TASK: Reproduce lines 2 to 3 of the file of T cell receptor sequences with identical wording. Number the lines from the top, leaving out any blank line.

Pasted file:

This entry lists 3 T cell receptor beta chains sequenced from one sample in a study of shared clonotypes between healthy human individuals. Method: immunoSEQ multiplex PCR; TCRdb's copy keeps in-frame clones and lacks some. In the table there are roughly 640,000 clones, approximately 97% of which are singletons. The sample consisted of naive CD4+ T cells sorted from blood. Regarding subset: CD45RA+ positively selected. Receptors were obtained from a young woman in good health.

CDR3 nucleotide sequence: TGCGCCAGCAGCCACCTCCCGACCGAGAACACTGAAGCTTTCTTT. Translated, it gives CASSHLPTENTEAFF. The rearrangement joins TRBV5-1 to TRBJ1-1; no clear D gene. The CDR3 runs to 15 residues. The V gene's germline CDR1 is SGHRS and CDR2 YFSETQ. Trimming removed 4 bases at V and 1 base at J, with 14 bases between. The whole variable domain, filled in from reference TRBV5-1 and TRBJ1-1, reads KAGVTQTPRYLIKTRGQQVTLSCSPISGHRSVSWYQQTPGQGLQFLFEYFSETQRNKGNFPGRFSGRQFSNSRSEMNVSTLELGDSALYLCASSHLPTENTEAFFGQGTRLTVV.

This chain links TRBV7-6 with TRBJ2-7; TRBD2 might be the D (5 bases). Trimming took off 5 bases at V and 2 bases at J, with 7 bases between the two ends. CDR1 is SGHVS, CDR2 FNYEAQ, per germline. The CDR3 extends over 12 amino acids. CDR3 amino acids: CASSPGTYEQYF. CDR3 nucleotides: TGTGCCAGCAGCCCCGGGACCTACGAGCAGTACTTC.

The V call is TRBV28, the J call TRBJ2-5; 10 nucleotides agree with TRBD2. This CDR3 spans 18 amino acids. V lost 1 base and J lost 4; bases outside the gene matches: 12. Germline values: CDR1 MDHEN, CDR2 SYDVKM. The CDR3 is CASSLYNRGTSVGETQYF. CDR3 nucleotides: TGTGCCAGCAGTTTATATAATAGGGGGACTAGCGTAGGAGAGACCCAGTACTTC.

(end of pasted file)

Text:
CDR3 nucleotide sequence: TGCGCCAGCAGCCACCTCCCGACCGAGAACACTGAAGCTTTCTTT. Translated, it gives CASSHLPTENTEAFF. The rearrangement joins TRBV5-1 to TRBJ1-1; no clear D gene. The CDR3 runs to 15 residues. The V gene's germline CDR1 is SGHRS and CDR2 YFSETQ. Trimming removed 4 bases at V and 1 base at J, with 14 bases between. The whole variable domain, filled in from reference TRBV5-1 and TRBJ1-1, reads KAGVTQTPRYLIKTRGQQVTLSCSPISGHRSVSWYQQTPGQGLQFLFEYFSETQRNKGNFPGRFSGRQFSNSRSEMNVSTLELGDSALYLCASSHLPTENTEAFFGQGTRLTVV.

This chain links TRBV7-6 with TRBJ2-7; TRBD2 might be the D (5 bases). Trimming took off 5 bases at V and 2 bases at J, with 7 bases between the two ends. CDR1 is SGHVS, CDR2 FNYEAQ, per germline. The CDR3 extends over 12 amino acids. CDR3 amino acids: CASSPGTYEQYF. CDR3 nucleotides: TGTGCCAGCAGCCCCGGGACCTACGAGCAGTACTTC.